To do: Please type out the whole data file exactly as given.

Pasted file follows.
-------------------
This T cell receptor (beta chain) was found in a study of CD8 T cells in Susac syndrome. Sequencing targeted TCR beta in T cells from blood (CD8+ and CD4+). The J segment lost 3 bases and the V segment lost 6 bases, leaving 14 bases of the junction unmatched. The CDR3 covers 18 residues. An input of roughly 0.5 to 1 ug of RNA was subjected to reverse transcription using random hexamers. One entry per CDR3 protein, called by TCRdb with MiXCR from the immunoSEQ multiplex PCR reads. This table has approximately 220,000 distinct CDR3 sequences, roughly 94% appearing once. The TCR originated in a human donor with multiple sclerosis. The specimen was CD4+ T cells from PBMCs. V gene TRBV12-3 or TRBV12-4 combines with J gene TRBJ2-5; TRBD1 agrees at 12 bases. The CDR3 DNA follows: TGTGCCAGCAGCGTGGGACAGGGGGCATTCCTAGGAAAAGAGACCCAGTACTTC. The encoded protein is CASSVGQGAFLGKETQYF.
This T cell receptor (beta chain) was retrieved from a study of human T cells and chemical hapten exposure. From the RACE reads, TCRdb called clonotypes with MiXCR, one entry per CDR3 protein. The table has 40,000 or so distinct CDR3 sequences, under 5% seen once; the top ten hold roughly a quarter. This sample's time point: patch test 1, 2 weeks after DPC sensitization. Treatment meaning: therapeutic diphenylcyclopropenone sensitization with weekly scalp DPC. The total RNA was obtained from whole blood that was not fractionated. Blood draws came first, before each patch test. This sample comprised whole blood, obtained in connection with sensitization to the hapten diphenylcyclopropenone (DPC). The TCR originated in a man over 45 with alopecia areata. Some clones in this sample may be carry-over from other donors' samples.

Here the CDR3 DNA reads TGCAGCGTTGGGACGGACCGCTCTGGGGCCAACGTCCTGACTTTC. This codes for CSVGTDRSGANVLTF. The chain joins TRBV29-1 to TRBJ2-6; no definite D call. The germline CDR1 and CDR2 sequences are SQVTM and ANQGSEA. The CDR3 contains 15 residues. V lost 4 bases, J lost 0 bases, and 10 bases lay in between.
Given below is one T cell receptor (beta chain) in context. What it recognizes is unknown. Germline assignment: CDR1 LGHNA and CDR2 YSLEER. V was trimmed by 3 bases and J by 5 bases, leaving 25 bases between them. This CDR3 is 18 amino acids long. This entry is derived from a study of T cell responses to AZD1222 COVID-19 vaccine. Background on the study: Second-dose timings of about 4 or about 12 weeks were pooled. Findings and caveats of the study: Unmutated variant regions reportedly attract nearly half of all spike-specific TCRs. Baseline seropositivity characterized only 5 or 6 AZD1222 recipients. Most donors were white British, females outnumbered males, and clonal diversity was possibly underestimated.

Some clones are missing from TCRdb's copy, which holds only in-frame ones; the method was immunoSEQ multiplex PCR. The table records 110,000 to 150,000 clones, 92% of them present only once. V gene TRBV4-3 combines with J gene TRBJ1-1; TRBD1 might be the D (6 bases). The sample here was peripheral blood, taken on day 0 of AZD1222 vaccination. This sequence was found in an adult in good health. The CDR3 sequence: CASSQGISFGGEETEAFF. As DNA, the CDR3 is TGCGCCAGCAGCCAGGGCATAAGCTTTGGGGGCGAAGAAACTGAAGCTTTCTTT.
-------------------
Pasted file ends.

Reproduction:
This T cell receptor (beta chain) was found in a study of CD8 T cells in Susac syndrome. Sequencing targeted TCR beta in T cells from blood (CD8+ and CD4+). The J segment lost 3 bases and the V segment lost 6 bases, leaving 14 bases of the junction unmatched. The CDR3 covers 18 residues. An input of roughly 0.5 to 1 ug of RNA was subjected to reverse transcription using random hexamers. One entry per CDR3 protein, called by TCRdb with MiXCR from the immunoSEQ multiplex PCR reads. This table has approximately 220,000 distinct CDR3 sequences, roughly 94% appearing once. The TCR originated in a human donor with multiple sclerosis. The specimen was CD4+ T cells from PBMCs. V gene TRBV12-3 or TRBV12-4 combines with J gene TRBJ2-5; TRBD1 agrees at 12 bases. The CDR3 DNA follows: TGTGCCAGCAGCGTGGGACAGGGGGCATTCCTAGGAAAAGAGACCCAGTACTTC. The encoded protein is CASSVGQGAFLGKETQYF.
This T cell receptor (beta chain) was retrieved from a study of human T cells and chemical hapten exposure. From the RACE reads, TCRdb called clonotypes with MiXCR, one entry per CDR3 protein. The table has 40,000 or so distinct CDR3 sequences, under 5% seen once; the top ten hold roughly a quarter. This sample's time point: patch test 1, 2 weeks after DPC sensitization. Treatment meaning: therapeutic diphenylcyclopropenone sensitization with weekly scalp DPC. The total RNA was obtained from whole blood that was not fractionated. Blood draws came first, before each patch test. This sample comprised whole blood, obtained in connection with sensitization to the hapten diphenylcyclopropenone (DPC). The TCR originated in a man over 45 with alopecia areata. Some clones in this sample may be carry-over from other donors' samples.

Here the CDR3 DNA reads TGCAGCGTTGGGACGGACCGCTCTGGGGCCAACGTCCTGACTTTC. This codes for CSVGTDRSGANVLTF. The chain joins TRBV29-1 to TRBJ2-6; no definite D call. The germline CDR1 and CDR2 sequences are SQVTM and ANQGSEA. The CDR3 contains 15 residues. V lost 4 bases, J lost 0 bases, and 10 bases lay in between.
Given below is one T cell receptor (beta chain) in context. What it recognizes is unknown. Germline assignment: CDR1 LGHNA and CDR2 YSLEER. V was trimmed by 3 bases and J by 5 bases, leaving 25 bases between them. This CDR3 is 18 amino acids long. This entry is derived from a study of T cell responses to AZD1222 COVID-19 vaccine. Background on the study: Second-dose timings of about 4 or about 12 weeks were pooled. Findings and caveats of the study: Unmutated variant regions reportedly attract nearly half of all spike-specific TCRs. Baseline seropositivity characterized only 5 or 6 AZD1222 recipients. Most donors were white British, females outnumbered males, and clonal diversity was possibly underestimated.

Some clones are missing from TCRdb's copy, which holds only in-frame ones; the method was immunoSEQ multiplex PCR. The table records 110,000 to 150,000 clones, 92% of them present only once. V gene TRBV4-3 combines with J gene TRBJ1-1; TRBD1 might be the D (6 bases). The sample here was peripheral blood, taken on day 0 of AZD1222 vaccination. This sequence was found in an adult in good health. The CDR3 sequence: CASSQGISFGGEETEAFF. As DNA, the CDR3 is TGCGCCAGCAGCCAGGGCATAAGCTTTGGGGGCGAAGAAACTGAAGCTTTCTTT.